On a day when 26 migrants were killed and more than 30 injured in truck accidents on their painful journey home, India’s Finance Minister was talking about opening up space exploration and travel to the private sector. This is not just bizarre, it shows the utter contempt of the ruling regime for the pain and suffering of crores of Indian citizens and workers, the creators of wealth, reduced to trekking hundreds of miles, crushed into crowded trucks, buses, any transport, in attempts to get home. They were not on the mind of the Finance Minister. She was in more lofty climes. The contrast of that reality and the words of the Finance Minister just about sums up the nature of the package of 20 lakh crore rupees so grandly announced by the Prime Minister – all up in the air.
Let’s be clear. This additional package does not contain a single paisa to be directly transferred to the poor or to the workers who have lost their livelihood due to the lockdown. Remember how the Prime Minister mentioned specific sections of the working poor in his speech? How happy were street vendors, domestic workers, fisher people, and others he had named? But what did they get? An offer of loans and a cruel homily from the Finance Minister that Modi-ji‘s government believes in empowerment not entitlement. It hardly needs to be said that entitlement is reserved for those corporates whose bank loans worth 7.5 lakh crore rupees can be written off since they have the right credentials.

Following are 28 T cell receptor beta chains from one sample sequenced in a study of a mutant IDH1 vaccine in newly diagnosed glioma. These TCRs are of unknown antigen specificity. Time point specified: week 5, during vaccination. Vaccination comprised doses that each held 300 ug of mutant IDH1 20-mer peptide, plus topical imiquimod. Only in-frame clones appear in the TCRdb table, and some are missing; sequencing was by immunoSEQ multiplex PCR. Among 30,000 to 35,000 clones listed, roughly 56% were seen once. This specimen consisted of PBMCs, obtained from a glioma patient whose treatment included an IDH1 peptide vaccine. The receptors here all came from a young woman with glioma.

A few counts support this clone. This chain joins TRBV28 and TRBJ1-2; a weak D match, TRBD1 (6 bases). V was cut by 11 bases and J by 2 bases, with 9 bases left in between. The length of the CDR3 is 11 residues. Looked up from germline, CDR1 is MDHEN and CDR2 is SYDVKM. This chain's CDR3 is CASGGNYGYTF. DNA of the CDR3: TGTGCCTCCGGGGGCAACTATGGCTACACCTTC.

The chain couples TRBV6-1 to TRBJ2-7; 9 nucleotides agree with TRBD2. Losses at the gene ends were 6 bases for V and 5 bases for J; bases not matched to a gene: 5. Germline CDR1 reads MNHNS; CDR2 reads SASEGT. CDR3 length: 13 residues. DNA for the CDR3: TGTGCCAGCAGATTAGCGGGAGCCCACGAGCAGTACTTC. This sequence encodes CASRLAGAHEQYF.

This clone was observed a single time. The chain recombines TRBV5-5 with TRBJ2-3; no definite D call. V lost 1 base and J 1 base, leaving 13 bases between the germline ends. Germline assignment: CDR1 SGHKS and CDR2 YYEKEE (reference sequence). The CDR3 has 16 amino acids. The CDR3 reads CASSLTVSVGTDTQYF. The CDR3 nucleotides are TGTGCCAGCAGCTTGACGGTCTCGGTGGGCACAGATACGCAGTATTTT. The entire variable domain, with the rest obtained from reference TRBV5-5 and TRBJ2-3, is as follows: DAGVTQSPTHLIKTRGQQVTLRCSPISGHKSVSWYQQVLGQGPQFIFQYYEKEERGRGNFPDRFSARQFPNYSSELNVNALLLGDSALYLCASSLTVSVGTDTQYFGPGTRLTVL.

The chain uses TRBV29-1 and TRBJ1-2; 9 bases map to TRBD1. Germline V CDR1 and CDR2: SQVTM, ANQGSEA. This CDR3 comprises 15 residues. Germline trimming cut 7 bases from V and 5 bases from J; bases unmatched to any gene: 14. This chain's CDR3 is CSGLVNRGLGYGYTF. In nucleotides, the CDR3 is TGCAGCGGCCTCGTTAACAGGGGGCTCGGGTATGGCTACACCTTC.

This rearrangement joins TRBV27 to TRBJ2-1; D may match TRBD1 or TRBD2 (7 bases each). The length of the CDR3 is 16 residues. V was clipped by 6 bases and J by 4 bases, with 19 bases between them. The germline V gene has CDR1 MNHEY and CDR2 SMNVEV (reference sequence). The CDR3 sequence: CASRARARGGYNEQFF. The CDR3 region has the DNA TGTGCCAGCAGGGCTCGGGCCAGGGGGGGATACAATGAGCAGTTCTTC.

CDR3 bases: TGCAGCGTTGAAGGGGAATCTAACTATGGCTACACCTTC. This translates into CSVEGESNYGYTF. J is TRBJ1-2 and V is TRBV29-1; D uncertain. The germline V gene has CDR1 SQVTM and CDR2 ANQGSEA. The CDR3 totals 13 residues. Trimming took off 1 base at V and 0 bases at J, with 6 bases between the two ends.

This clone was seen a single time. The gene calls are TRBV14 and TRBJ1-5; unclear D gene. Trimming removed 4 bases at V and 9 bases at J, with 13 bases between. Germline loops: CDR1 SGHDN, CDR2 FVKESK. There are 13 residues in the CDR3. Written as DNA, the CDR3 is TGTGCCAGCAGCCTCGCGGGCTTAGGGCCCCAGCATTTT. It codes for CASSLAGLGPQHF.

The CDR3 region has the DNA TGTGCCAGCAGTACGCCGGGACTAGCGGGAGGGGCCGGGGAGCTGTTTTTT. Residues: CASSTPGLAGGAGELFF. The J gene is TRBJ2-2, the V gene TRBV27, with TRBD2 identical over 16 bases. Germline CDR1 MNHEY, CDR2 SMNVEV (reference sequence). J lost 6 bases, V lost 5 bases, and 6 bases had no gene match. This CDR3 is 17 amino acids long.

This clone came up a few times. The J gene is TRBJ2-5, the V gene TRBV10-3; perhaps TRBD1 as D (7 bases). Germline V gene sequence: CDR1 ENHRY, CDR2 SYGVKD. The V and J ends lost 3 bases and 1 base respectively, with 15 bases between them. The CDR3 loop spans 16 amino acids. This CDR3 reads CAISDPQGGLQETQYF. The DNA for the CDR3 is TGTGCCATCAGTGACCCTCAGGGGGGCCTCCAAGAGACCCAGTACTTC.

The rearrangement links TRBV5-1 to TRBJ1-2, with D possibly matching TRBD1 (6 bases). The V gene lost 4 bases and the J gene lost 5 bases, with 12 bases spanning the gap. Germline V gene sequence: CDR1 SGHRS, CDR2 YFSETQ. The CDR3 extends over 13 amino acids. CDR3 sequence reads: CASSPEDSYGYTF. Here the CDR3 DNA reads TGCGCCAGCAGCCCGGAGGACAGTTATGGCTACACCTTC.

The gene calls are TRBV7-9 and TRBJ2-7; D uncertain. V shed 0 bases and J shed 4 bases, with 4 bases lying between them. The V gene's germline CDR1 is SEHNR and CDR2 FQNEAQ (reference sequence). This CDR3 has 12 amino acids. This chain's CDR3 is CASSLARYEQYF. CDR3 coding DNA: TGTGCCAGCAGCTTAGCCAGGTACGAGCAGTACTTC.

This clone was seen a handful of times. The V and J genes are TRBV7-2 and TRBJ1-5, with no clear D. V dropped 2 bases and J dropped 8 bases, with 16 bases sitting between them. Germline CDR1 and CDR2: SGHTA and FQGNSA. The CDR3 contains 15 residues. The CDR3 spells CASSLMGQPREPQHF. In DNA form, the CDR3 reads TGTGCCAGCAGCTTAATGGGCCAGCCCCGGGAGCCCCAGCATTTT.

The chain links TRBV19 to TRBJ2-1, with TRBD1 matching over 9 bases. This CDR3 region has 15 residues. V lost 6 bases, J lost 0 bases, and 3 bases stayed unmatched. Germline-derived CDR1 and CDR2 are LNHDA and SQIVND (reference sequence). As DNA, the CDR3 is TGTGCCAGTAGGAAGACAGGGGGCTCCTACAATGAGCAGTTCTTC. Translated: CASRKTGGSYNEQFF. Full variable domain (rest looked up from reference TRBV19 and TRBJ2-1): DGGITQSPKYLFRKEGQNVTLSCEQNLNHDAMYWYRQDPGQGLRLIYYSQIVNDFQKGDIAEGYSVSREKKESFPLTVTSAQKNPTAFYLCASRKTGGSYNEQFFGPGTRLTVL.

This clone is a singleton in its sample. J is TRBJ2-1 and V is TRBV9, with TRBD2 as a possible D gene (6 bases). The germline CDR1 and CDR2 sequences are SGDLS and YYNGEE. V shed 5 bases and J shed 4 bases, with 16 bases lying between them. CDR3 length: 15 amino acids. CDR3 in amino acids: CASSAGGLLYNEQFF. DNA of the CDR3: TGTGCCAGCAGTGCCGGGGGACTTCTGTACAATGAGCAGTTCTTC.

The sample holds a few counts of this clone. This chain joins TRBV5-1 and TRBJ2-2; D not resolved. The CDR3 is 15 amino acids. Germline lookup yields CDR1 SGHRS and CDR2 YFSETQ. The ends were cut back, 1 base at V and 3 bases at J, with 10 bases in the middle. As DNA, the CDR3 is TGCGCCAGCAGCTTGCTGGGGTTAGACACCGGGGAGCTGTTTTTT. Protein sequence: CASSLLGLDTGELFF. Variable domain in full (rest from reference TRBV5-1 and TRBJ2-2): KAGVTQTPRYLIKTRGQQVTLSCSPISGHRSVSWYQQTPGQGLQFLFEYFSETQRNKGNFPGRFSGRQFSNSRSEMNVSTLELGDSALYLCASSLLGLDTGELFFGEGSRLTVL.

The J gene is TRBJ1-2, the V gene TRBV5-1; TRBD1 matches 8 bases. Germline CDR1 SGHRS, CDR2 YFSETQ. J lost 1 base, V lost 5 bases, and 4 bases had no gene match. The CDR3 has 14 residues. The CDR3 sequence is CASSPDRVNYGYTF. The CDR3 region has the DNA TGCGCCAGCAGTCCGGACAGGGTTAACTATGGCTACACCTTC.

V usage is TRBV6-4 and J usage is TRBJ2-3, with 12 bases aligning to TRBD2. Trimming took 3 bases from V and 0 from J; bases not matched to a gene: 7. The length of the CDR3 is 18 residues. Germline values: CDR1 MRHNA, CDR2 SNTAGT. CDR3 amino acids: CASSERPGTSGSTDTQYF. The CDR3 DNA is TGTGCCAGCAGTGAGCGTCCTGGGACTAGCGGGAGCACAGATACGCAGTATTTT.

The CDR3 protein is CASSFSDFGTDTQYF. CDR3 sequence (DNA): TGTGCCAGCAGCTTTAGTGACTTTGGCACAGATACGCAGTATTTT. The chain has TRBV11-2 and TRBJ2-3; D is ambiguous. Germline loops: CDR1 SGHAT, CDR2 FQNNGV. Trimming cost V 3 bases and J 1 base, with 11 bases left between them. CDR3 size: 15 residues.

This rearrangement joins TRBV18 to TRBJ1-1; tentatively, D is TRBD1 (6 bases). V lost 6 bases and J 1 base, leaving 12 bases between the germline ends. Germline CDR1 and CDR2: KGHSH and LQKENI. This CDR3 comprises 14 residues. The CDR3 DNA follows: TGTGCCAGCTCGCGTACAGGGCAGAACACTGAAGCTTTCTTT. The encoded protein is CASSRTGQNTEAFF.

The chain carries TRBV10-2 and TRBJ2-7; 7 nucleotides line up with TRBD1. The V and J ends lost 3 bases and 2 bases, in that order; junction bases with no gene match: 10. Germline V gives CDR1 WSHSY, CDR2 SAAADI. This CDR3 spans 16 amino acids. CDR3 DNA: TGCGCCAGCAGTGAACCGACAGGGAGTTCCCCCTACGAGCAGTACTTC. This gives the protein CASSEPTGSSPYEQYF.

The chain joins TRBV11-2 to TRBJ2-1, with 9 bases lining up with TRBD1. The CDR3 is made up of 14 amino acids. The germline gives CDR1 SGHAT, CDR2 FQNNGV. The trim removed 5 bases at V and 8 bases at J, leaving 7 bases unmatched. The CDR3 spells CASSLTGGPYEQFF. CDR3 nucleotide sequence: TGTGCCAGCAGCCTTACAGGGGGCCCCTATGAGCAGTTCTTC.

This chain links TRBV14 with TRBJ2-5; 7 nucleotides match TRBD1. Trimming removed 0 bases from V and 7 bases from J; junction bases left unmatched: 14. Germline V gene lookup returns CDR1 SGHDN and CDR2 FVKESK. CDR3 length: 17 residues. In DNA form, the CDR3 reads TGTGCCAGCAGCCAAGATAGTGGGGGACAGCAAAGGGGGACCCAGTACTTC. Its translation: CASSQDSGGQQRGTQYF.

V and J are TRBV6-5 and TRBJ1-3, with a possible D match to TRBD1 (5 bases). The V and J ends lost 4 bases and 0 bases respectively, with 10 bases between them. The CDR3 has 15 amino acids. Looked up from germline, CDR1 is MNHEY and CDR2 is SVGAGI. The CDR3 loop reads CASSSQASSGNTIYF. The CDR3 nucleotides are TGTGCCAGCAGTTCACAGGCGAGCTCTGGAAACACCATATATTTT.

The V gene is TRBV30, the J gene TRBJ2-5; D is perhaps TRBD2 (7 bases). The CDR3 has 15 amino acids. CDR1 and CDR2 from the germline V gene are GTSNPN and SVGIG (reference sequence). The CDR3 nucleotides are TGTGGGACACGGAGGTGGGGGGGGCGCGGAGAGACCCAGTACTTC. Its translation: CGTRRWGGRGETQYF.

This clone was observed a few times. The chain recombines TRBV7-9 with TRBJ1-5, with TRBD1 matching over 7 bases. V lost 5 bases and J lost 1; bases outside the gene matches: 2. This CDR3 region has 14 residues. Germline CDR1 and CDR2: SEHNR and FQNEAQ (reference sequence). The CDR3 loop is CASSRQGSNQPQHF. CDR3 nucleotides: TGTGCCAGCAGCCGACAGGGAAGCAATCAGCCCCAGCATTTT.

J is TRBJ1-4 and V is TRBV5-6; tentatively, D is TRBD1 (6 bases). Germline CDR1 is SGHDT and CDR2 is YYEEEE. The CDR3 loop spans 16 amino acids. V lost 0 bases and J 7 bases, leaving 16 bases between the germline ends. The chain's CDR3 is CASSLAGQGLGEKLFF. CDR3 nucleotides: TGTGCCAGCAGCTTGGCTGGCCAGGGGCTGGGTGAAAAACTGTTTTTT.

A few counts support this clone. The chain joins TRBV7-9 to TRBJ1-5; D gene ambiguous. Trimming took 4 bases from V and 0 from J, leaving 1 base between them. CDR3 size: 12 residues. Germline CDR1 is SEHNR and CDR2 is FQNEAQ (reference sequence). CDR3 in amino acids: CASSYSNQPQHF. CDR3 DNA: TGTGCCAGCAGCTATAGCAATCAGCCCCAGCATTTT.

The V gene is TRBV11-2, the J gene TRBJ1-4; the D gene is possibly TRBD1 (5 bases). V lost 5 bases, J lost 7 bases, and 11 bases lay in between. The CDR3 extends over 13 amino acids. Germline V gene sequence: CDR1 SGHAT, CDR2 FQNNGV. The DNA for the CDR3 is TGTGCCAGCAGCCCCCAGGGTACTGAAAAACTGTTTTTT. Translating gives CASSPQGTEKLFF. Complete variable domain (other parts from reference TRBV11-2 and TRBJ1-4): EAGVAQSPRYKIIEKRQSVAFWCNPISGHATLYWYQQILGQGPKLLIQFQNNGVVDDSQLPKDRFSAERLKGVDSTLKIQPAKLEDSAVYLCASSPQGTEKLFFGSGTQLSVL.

Does it make sense to ask those who have had no income for two months, who have most likely already borrowed money to get by, to take more loans? An outright transfer would have ensured that they could buy provisions and start their work. Of India’s workforce of around 40 crores, 93 per cent are in the unorganized sector with extremely fluctuating incomes even at the best of times. The lockdown has devasted their livelihood. Along with most opposition parties, well-regarded economists across the globe have proposed that the government should make substantial direct cash transfers to the Jan Dhan or MNREGA bank accounts of these sections of the population for the next three months. This makes not just ethical sense but economic sense too. It will increase purchasing power, generate demand and help the revival of the economy. This would be truly “local being vocal”. The government has ignored this proposal.
The Prime Minister chose to play with statistics when he announced that the package was 20 lakh crore rupees. It was not. What had been included was additional liquidity injected into the system through a number of steps and measures taken by the RBI from February to March adding up to more than 8 lakh crores. It also included the 1.7 lakh crore package announced in March. So, it was not 20 lakh crores but half that amount. But the question is even of this entire amount of 20 lakh crores, how much is actual expenditure of the government as opposed to the “stimulus” package which is going to be entirely born by public sector banks and institutions like NABARD? For example, in the announcement for workers made by the Finance Minister, the additional expenditure of direct benefit to the poor is just 3,500 crore rupees. This is the amount for the additional free foodgrains for an estimated 8 crore migrant workers who do not have ration cards. Here too lies a story. The government had earlier cancelled over 3 crore ration cards, mostly of genuine card-holders belonging to the poorer sections, without any physical verification, terming them “bogus” as they did not match Aadhar biometric standards. Now the same government claims it is a generous gesture to give those without ration cards free foodgrains!